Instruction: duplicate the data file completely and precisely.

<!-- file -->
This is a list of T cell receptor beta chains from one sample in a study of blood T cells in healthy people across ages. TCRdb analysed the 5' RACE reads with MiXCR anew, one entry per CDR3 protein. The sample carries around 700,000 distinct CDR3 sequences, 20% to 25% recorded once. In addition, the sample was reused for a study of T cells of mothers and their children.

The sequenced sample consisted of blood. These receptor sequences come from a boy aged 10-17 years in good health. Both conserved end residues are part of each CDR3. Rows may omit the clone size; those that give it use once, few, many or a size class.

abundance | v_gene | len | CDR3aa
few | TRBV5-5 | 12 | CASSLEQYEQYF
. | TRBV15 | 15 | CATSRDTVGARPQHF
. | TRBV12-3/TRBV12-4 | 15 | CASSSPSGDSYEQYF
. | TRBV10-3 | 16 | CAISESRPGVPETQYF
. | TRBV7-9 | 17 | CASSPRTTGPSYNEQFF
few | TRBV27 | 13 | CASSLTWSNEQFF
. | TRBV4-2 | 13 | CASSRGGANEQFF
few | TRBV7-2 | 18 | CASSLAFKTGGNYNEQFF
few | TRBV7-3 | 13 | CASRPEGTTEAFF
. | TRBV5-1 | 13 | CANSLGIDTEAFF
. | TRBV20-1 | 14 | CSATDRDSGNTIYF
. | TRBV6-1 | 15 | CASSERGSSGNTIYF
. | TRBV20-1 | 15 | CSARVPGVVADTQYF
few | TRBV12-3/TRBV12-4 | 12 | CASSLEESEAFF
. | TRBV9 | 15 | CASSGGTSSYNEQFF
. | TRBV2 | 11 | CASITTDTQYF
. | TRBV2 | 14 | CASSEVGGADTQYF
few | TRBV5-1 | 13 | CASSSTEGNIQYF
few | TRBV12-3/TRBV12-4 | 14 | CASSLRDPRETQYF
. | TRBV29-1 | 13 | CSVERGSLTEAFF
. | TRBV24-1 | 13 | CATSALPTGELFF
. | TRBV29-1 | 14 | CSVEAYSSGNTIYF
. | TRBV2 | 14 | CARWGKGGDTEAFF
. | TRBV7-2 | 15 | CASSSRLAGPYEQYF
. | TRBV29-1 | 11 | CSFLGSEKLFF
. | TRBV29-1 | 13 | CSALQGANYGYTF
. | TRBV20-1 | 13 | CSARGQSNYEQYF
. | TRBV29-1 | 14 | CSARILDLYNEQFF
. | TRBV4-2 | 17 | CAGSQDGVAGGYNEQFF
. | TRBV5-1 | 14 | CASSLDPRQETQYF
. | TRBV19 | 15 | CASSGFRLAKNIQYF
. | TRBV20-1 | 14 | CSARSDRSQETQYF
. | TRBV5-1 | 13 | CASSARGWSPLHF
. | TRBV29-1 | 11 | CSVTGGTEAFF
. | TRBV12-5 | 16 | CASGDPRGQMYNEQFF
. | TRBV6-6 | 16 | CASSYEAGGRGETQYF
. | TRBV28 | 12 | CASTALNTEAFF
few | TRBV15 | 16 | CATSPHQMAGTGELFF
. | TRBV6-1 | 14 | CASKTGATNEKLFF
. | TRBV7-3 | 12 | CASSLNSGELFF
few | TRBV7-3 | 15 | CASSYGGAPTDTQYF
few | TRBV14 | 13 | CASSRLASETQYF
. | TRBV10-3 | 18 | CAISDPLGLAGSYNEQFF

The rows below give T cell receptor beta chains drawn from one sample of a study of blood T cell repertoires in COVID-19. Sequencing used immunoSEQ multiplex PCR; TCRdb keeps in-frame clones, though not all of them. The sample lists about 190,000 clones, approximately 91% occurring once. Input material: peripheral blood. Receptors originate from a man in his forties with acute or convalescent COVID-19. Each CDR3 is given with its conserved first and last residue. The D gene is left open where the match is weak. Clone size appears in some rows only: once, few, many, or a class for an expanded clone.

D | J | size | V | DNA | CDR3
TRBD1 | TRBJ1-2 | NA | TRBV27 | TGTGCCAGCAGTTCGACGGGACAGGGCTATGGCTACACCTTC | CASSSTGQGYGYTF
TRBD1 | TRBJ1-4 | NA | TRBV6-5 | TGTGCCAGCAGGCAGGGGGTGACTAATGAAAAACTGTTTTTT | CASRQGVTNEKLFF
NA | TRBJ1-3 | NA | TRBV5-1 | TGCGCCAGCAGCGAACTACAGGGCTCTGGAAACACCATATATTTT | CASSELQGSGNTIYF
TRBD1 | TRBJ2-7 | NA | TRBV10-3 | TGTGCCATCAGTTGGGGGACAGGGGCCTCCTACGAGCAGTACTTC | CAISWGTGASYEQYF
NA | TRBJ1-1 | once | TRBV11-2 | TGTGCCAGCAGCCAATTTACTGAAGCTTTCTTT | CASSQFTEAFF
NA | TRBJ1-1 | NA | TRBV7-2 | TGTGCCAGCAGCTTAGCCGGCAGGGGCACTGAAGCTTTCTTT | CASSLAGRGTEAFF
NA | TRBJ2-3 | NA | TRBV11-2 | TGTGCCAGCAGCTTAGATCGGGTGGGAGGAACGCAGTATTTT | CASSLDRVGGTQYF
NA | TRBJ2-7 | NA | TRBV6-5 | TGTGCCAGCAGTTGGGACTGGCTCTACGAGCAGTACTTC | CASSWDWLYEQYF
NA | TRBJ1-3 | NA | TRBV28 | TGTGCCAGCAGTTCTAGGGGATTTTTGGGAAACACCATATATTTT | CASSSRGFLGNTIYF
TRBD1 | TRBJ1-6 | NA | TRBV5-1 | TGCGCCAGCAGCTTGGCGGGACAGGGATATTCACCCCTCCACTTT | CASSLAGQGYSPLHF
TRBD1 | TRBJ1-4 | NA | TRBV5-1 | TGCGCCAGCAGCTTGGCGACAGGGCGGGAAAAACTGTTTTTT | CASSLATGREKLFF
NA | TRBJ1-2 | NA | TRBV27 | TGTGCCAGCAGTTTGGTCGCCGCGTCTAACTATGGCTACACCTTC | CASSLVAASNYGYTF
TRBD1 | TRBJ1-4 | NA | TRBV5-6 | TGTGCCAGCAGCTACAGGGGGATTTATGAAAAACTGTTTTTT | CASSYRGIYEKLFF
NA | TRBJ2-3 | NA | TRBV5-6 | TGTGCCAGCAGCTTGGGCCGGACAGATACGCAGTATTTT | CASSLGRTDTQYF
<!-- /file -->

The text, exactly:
This is a list of T cell receptor beta chains from one sample in a study of blood T cells in healthy people across ages. TCRdb analysed the 5' RACE reads with MiXCR anew, one entry per CDR3 protein. The sample carries around 700,000 distinct CDR3 sequences, 20% to 25% recorded once. In addition, the sample was reused for a study of T cells of mothers and their children.

The sequenced sample consisted of blood. These receptor sequences come from a boy aged 10-17 years in good health. Both conserved end residues are part of each CDR3. Rows may omit the clone size; those that give it use once, few, many or a size class.

abundance | v_gene | len | CDR3aa
few | TRBV5-5 | 12 | CASSLEQYEQYF
. | TRBV15 | 15 | CATSRDTVGARPQHF
. | TRBV12-3/TRBV12-4 | 15 | CASSSPSGDSYEQYF
. | TRBV10-3 | 16 | CAISESRPGVPETQYF
. | TRBV7-9 | 17 | CASSPRTTGPSYNEQFF
few | TRBV27 | 13 | CASSLTWSNEQFF
. | TRBV4-2 | 13 | CASSRGGANEQFF
few | TRBV7-2 | 18 | CASSLAFKTGGNYNEQFF
few | TRBV7-3 | 13 | CASRPEGTTEAFF
. | TRBV5-1 | 13 | CANSLGIDTEAFF
. | TRBV20-1 | 14 | CSATDRDSGNTIYF
. | TRBV6-1 | 15 | CASSERGSSGNTIYF
. | TRBV20-1 | 15 | CSARVPGVVADTQYF
few | TRBV12-3/TRBV12-4 | 12 | CASSLEESEAFF
. | TRBV9 | 15 | CASSGGTSSYNEQFF
. | TRBV2 | 11 | CASITTDTQYF
. | TRBV2 | 14 | CASSEVGGADTQYF
few | TRBV5-1 | 13 | CASSSTEGNIQYF
few | TRBV12-3/TRBV12-4 | 14 | CASSLRDPRETQYF
. | TRBV29-1 | 13 | CSVERGSLTEAFF
. | TRBV24-1 | 13 | CATSALPTGELFF
. | TRBV29-1 | 14 | CSVEAYSSGNTIYF
. | TRBV2 | 14 | CARWGKGGDTEAFF
. | TRBV7-2 | 15 | CASSSRLAGPYEQYF
. | TRBV29-1 | 11 | CSFLGSEKLFF
. | TRBV29-1 | 13 | CSALQGANYGYTF
. | TRBV20-1 | 13 | CSARGQSNYEQYF
. | TRBV29-1 | 14 | CSARILDLYNEQFF
. | TRBV4-2 | 17 | CAGSQDGVAGGYNEQFF
. | TRBV5-1 | 14 | CASSLDPRQETQYF
. | TRBV19 | 15 | CASSGFRLAKNIQYF
. | TRBV20-1 | 14 | CSARSDRSQETQYF
. | TRBV5-1 | 13 | CASSARGWSPLHF
. | TRBV29-1 | 11 | CSVTGGTEAFF
. | TRBV12-5 | 16 | CASGDPRGQMYNEQFF
. | TRBV6-6 | 16 | CASSYEAGGRGETQYF
. | TRBV28 | 12 | CASTALNTEAFF
few | TRBV15 | 16 | CATSPHQMAGTGELFF
. | TRBV6-1 | 14 | CASKTGATNEKLFF
. | TRBV7-3 | 12 | CASSLNSGELFF
few | TRBV7-3 | 15 | CASSYGGAPTDTQYF
few | TRBV14 | 13 | CASSRLASETQYF
. | TRBV10-3 | 18 | CAISDPLGLAGSYNEQFF

The rows below give T cell receptor beta chains drawn from one sample of a study of blood T cell repertoires in COVID-19. Sequencing used immunoSEQ multiplex PCR; TCRdb keeps in-frame clones, though not all of them. The sample lists about 190,000 clones, approximately 91% occurring once. Input material: peripheral blood. Receptors originate from a man in his forties with acute or convalescent COVID-19. Each CDR3 is given with its conserved first and last residue. The D gene is left open where the match is weak. Clone size appears in some rows only: once, few, many, or a class for an expanded clone.

D | J | size | V | DNA | CDR3
TRBD1 | TRBJ1-2 | NA | TRBV27 | TGTGCCAGCAGTTCGACGGGACAGGGCTATGGCTACACCTTC | CASSSTGQGYGYTF
TRBD1 | TRBJ1-4 | NA | TRBV6-5 | TGTGCCAGCAGGCAGGGGGTGACTAATGAAAAACTGTTTTTT | CASRQGVTNEKLFF
NA | TRBJ1-3 | NA | TRBV5-1 | TGCGCCAGCAGCGAACTACAGGGCTCTGGAAACACCATATATTTT | CASSELQGSGNTIYF
TRBD1 | TRBJ2-7 | NA | TRBV10-3 | TGTGCCATCAGTTGGGGGACAGGGGCCTCCTACGAGCAGTACTTC | CAISWGTGASYEQYF
NA | TRBJ1-1 | once | TRBV11-2 | TGTGCCAGCAGCCAATTTACTGAAGCTTTCTTT | CASSQFTEAFF
NA | TRBJ1-1 | NA | TRBV7-2 | TGTGCCAGCAGCTTAGCCGGCAGGGGCACTGAAGCTTTCTTT | CASSLAGRGTEAFF
NA | TRBJ2-3 | NA | TRBV11-2 | TGTGCCAGCAGCTTAGATCGGGTGGGAGGAACGCAGTATTTT | CASSLDRVGGTQYF
NA | TRBJ2-7 | NA | TRBV6-5 | TGTGCCAGCAGTTGGGACTGGCTCTACGAGCAGTACTTC | CASSWDWLYEQYF
NA | TRBJ1-3 | NA | TRBV28 | TGTGCCAGCAGTTCTAGGGGATTTTTGGGAAACACCATATATTTT | CASSSRGFLGNTIYF
TRBD1 | TRBJ1-6 | NA | TRBV5-1 | TGCGCCAGCAGCTTGGCGGGACAGGGATATTCACCCCTCCACTTT | CASSLAGQGYSPLHF
TRBD1 | TRBJ1-4 | NA | TRBV5-1 | TGCGCCAGCAGCTTGGCGACAGGGCGGGAAAAACTGTTTTTT | CASSLATGREKLFF
NA | TRBJ1-2 | NA | TRBV27 | TGTGCCAGCAGTTTGGTCGCCGCGTCTAACTATGGCTACACCTTC | CASSLVAASNYGYTF
TRBD1 | TRBJ1-4 | NA | TRBV5-6 | TGTGCCAGCAGCTACAGGGGGATTTATGAAAAACTGTTTTTT | CASSYRGIYEKLFF
NA | TRBJ2-3 | NA | TRBV5-6 | TGTGCCAGCAGCTTGGGCCGGACAGATACGCAGTATTTT | CASSLGRTDTQYF